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Burger King on 82nd Street faces wrongful death lawsuit



Dec. 29, 2015 By Michael Florio

A wrongful death suit is in the works against Burger King following the demise of a woman at its Jackson Heights location three months ago.

Shirley McCarthy, 47, died after suffering from seizure-like symptoms inside the bathroom at the 37-07 82nd Street store on Sept. 27.

The lawsuit, which will be filed by her family, will claim that the type of lock installed on the bathroom door was responsible for her death. The bathroom had a latch lock instead of a key lock, and the latch prevented people from coming to McCarthy’s aid, according to attorney Michael Lamonsoff.

The incident occurred after McCarthy was feeling sick and went into the bathroom and locked the door, according to Lamonsoff.

People then heard screaming from the bathroom after McCarthy had fallen to the ground and was unable to get up and unlock the door. Her boy friend tried to help her but with little luck he had to ask management for help, according to Lamonsoff.

“They [management] couldn’t open the door,” Lamonsoff said.

They tried using a crowbar and hammer to open the door, but it only pulled out the doorknob, according to Lamonsoff.

The police were then called and EMS responded to the scene, and communicated with McCarthy through the door, but could still not get in to provide treatment.

“She couldn’t get up, she was having some type of seizure,” Lamonsoff said.

The FDNY then responded and axed open the door. At this point EMS was able to get to McCarthy, who was unresponsive at this point, according to Lamonsoff.

McCarthy was transported to a local hospital where she was announced brain dead. She was taken off life support just weeks later, Lamonsoff said.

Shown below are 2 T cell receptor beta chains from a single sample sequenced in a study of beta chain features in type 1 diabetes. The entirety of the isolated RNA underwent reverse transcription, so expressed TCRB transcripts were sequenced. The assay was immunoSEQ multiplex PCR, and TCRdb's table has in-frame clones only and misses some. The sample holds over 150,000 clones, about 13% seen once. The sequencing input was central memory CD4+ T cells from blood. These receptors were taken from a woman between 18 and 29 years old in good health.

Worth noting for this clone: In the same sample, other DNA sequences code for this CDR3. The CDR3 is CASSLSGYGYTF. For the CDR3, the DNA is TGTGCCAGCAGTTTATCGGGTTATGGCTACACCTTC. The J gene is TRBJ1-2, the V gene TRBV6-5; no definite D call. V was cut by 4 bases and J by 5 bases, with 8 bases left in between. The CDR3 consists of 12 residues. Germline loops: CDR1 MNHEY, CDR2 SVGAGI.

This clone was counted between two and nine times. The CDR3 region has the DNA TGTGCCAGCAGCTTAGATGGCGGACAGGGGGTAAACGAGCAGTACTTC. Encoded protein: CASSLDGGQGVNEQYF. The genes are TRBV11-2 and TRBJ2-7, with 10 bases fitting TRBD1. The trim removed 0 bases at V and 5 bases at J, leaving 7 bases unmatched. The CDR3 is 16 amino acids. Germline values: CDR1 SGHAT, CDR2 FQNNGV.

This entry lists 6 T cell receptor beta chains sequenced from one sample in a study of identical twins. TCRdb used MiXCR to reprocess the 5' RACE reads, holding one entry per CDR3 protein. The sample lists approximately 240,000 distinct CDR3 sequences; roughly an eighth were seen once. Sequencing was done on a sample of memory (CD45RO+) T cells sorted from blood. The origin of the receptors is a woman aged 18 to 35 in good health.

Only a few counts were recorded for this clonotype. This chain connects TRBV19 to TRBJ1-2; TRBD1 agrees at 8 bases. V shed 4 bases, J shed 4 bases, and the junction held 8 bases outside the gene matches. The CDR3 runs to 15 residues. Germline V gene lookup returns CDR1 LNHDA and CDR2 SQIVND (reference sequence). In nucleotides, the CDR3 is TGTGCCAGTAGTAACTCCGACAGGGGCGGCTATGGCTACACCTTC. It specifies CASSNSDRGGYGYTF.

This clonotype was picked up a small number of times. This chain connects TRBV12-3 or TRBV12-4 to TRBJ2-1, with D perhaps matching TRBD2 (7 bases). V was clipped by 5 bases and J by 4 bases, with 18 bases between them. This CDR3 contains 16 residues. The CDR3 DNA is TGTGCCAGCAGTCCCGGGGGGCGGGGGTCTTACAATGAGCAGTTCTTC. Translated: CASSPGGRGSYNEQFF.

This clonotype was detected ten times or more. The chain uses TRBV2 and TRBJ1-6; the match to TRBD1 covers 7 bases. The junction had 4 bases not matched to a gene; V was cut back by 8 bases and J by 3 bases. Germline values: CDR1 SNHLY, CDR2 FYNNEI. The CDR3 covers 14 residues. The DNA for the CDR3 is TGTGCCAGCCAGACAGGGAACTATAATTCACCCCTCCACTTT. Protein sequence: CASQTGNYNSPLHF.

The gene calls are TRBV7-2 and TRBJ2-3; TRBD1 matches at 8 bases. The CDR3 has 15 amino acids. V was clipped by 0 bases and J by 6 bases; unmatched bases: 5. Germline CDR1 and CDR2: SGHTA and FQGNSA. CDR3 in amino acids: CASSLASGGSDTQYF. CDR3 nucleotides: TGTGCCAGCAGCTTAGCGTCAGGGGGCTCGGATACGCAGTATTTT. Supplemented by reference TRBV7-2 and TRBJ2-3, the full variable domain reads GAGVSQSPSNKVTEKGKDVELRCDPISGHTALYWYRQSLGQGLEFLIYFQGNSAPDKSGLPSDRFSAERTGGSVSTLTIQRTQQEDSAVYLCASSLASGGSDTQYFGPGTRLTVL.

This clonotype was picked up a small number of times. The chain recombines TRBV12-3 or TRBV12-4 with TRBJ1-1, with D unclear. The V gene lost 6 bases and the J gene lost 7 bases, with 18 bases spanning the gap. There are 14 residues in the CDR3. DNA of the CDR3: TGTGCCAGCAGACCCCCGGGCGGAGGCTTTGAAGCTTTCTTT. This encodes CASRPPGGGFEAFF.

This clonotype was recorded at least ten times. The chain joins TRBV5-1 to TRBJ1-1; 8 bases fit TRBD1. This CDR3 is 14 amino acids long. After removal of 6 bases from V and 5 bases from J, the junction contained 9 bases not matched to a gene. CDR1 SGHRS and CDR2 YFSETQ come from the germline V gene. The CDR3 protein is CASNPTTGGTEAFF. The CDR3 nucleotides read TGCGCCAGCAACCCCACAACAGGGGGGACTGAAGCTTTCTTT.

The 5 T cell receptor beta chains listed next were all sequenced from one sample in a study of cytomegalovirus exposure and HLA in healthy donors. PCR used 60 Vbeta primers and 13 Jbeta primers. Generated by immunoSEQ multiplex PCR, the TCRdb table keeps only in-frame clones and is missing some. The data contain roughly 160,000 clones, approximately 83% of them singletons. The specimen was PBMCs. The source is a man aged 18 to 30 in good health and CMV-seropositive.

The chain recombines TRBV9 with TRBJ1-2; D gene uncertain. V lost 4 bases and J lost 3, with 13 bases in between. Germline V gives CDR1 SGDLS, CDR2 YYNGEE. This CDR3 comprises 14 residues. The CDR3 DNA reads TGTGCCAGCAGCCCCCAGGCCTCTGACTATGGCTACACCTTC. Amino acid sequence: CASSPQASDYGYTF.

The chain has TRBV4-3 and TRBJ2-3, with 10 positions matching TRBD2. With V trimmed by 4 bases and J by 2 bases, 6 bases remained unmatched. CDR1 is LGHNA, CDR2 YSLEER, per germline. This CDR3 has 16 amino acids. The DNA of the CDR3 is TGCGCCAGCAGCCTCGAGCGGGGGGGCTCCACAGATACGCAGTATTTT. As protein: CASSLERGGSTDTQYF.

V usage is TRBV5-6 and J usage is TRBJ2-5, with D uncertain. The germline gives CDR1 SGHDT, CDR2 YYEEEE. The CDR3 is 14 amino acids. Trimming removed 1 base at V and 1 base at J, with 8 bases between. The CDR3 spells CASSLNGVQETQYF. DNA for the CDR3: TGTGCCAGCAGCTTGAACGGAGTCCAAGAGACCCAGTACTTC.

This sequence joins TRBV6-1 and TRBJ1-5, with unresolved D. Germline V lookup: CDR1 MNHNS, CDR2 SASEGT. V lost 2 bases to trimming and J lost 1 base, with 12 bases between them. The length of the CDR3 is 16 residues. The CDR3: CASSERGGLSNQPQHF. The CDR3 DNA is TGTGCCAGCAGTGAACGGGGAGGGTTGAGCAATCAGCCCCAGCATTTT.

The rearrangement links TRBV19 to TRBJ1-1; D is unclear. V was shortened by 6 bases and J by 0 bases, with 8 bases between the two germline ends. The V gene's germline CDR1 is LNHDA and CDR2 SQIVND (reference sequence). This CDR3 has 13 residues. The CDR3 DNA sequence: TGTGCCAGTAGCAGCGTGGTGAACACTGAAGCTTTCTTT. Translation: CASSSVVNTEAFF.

The lawsuit will claim that the latch lock prevented McCarthy from getting the help she needed until the door was axed down. The delay played a key factor in her death.

“It makes absolutely no sense to have a lock that no one can unlock besides the person inside,” Lamonsoff said.

Lamonsoff said it is reasonably foreseeable that an emergency situation like this could occur, since when someone is feeling ill they run to the bathroom.

“It doesn’t make sense to have a door that is inaccessible by management with a key,” he said. “Management had no way of getting into that bathroom.”

“The family is angry,” Lamonsoff said. “They don’t want it to happen to anyone else. It is totally preventable.”

The family is not suing for a specific amount. Instead, the jury will ultimately have to decide if and how much the family should be rewarded.

“I can’t put a price on a human life and in New York you don’t have to,” Lamonsoff said. “Her peers will make the decision on how much her life was worth to her and the people she left behind.”

The lawsuit will become official after McCarthy’s family is granted access to her estate, Lamonsoff said. He called this step a technicality and expects it to occur within the next two months.

Burger King would not comment on the impending lawsuit.

“We extend our sincere condolences to the family of Shirley McCarthy for their loss,” a Burger King Corp. spokesperson wrote in an e-mail.

“As a matter of policy, the BURGER KING® brand does not comment on any claims involving franchised BURGER KING® restaurants, which are independently owned and operated by BURGER KING® franchisee.”

The owner of the Burger King franchise could not be reached for comment.

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